A lot of times when you take an image, there are little things in the frame that can be a distraction. Our goal most of the time is to try to simplify or cut down on the distractions in the image. Using the spot removal tool is a big help and can be more powerful than you may think. I tend to automatically jump over into Photoshop to do any heavy lifting and cleaning because I find some of the tools more robust and intuitive… but Lightroom is making it easier to stay in this program without having to jump over… and the big key is using your arrow keys. Let me show you what I mean.
Here is a shot I took at the Old Car City Museum outside of Atlanta, and it is not a bad picture as it stands, but our eyes will be drawn to other little things in the frame that aren’t part of the main story I am trying to tell… all about the car. (side note, for more about the 8 factors that can attract or distract the eye, check out my class on Kelbyone.com about composition.)
The vines create some neat looks, but lines cause the eye to follow them, so you need to think about how the lines are working in your image. Also, the brightest points in the frame vie for your attention, so all those little bright highlights can be a distraction as well.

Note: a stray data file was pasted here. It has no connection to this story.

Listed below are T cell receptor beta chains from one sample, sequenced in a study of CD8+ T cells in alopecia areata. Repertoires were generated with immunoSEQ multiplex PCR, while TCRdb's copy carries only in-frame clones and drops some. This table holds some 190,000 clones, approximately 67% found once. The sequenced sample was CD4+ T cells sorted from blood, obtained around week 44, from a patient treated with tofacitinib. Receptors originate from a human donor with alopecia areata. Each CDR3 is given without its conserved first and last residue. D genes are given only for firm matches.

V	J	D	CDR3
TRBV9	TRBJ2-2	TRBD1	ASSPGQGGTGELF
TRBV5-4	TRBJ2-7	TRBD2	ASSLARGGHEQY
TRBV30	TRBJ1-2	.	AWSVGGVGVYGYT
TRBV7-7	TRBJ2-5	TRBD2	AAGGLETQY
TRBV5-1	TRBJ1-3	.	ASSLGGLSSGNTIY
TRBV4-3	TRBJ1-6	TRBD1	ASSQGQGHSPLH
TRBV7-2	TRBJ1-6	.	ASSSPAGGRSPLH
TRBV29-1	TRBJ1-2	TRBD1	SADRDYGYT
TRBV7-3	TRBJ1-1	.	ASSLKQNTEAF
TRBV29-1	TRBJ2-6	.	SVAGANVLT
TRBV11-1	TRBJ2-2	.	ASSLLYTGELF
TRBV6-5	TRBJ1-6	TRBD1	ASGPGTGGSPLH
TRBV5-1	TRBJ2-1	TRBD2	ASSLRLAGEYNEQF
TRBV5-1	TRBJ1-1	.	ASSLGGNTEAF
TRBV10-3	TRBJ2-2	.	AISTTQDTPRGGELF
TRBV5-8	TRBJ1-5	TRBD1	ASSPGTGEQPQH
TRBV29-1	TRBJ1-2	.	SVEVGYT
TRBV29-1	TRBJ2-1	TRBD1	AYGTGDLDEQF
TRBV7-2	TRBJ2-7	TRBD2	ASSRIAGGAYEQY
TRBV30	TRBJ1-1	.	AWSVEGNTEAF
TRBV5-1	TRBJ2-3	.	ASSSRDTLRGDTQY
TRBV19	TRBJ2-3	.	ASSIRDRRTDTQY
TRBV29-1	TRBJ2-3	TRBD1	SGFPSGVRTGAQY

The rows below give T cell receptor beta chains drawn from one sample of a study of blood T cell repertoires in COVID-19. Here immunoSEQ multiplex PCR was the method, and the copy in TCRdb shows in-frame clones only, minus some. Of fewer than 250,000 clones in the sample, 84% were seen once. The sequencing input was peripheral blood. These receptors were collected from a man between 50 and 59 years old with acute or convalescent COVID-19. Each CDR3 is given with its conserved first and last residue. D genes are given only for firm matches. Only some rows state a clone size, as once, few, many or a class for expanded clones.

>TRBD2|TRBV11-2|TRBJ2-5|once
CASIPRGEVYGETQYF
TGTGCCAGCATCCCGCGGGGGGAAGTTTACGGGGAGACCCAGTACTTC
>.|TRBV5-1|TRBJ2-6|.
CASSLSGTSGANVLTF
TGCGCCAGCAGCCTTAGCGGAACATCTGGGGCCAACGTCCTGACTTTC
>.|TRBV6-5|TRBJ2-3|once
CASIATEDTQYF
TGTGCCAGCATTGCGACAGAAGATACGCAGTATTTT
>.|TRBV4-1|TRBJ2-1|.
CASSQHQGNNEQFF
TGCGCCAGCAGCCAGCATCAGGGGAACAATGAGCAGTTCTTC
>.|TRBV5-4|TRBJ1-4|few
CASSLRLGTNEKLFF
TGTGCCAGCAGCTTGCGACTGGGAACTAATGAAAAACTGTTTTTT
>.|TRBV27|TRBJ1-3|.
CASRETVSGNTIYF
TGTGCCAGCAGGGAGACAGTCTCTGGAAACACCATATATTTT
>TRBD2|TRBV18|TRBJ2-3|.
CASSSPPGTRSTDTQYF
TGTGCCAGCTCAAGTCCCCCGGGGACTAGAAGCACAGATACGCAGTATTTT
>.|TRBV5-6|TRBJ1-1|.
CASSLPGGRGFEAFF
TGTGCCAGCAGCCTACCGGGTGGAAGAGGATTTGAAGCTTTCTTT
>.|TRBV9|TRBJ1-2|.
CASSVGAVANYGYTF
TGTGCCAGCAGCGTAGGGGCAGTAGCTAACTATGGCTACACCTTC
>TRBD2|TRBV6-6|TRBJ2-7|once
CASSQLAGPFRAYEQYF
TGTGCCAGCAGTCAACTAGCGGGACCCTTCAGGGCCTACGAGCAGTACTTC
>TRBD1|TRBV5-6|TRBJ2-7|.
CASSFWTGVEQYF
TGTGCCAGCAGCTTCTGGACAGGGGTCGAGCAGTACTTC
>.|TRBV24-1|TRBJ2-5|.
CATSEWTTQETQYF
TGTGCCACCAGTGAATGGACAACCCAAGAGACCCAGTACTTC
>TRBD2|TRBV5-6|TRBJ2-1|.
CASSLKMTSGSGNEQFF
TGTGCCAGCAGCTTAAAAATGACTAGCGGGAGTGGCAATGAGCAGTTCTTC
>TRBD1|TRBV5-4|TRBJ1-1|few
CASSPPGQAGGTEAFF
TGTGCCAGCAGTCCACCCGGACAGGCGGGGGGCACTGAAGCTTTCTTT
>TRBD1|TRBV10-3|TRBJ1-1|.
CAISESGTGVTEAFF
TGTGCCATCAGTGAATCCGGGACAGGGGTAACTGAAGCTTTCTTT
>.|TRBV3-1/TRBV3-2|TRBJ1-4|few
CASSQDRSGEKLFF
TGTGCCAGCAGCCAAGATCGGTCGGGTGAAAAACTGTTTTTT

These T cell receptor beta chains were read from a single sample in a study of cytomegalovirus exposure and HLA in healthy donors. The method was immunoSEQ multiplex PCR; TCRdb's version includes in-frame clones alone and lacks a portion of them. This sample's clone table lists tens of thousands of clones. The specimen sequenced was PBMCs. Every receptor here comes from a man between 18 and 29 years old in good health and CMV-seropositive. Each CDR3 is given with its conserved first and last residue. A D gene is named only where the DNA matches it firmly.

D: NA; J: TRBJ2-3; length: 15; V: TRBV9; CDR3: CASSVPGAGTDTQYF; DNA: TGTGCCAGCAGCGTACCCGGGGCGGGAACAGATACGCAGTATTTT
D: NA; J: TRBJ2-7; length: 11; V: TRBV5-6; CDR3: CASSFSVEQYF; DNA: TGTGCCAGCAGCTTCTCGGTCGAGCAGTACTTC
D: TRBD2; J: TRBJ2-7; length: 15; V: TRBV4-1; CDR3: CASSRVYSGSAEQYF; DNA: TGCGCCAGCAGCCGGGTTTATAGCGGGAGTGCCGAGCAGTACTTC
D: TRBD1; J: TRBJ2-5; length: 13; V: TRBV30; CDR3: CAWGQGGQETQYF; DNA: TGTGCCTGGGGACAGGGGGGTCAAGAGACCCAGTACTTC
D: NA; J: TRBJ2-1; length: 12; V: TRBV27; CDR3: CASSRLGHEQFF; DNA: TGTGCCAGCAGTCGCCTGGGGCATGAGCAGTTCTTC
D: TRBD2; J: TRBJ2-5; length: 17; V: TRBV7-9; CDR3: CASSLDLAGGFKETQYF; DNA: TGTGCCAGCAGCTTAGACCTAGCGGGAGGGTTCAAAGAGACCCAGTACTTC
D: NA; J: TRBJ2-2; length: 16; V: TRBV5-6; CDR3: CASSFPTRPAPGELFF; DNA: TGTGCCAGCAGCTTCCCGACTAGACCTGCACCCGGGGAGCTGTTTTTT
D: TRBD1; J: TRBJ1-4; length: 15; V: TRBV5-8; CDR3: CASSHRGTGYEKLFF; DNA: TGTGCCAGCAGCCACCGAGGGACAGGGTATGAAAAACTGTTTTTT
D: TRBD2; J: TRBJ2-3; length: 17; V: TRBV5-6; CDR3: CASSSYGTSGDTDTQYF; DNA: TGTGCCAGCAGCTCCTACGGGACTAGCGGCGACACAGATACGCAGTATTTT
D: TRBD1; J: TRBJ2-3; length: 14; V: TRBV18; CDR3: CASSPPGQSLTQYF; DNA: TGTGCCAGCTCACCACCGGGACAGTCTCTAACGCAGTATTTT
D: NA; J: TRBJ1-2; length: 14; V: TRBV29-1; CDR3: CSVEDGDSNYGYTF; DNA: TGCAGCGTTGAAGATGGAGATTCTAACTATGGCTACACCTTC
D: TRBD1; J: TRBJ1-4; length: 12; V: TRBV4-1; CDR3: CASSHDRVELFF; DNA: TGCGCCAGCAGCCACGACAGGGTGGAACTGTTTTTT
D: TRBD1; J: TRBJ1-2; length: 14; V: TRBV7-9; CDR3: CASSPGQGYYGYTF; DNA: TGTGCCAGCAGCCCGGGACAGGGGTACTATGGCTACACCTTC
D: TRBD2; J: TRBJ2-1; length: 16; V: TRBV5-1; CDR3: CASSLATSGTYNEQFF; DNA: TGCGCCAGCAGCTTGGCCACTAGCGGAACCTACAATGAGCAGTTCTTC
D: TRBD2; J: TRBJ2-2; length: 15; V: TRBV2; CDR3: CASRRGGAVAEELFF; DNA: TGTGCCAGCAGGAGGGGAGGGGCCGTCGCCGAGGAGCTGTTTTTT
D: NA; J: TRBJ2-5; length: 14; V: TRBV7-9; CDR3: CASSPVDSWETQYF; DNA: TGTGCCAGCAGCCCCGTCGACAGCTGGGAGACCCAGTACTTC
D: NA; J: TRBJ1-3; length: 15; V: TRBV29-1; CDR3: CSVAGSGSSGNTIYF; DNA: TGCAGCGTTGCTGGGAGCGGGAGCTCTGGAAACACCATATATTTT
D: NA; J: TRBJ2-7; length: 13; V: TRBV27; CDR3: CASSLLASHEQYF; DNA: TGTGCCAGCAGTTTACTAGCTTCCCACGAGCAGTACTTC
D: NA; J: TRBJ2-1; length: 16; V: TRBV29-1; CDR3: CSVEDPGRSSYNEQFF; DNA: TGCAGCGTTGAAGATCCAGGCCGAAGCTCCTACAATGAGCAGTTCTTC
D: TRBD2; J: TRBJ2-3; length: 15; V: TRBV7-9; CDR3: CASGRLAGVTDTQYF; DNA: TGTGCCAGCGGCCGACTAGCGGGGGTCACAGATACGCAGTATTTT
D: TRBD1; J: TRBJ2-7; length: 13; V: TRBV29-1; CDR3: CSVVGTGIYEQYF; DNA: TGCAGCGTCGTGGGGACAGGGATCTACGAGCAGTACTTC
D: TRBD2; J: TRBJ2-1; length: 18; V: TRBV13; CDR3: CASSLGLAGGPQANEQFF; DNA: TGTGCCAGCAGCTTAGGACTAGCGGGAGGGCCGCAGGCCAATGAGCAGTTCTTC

Grab your spot healing tool and make sure to zoom in. If you know how to work this tool it will do more than you think. Click and draw over the object/vine etc… and then the program will pick what it thinks is a good sample to use… a lot of times it is, but sometimes it is way off. However, more often than not, it is almost right but needs a little tweaking. Grabbing the little circle/adjustment meatball can be a little tricky, but if you use your arrow keys you can move the sampled selection very precisely.
For instance, I want to remove the junk on the grille, and so I need to really tweak the positioning of the sample to have the grille lines match up… tough to do freehand, but a snap with the arrow keys. If you have a good enough area to sample from you can do some pretty complex cloning. (See below.)
Most of the time I would think about jumping into Photoshop to fix this, but by being more precise with the arrow keys I can do some pretty neat cloning. But don’t try to do too much in one shot… that can bite you in the butt, and the short cut can actually make you spend more time going back and fixing it.
So just remember that you have the ability to be more precise with the arrow keys and can do an amazing amount of work cloning and healing in Lightroom, and a great opportunity to work on cleaning up your composition.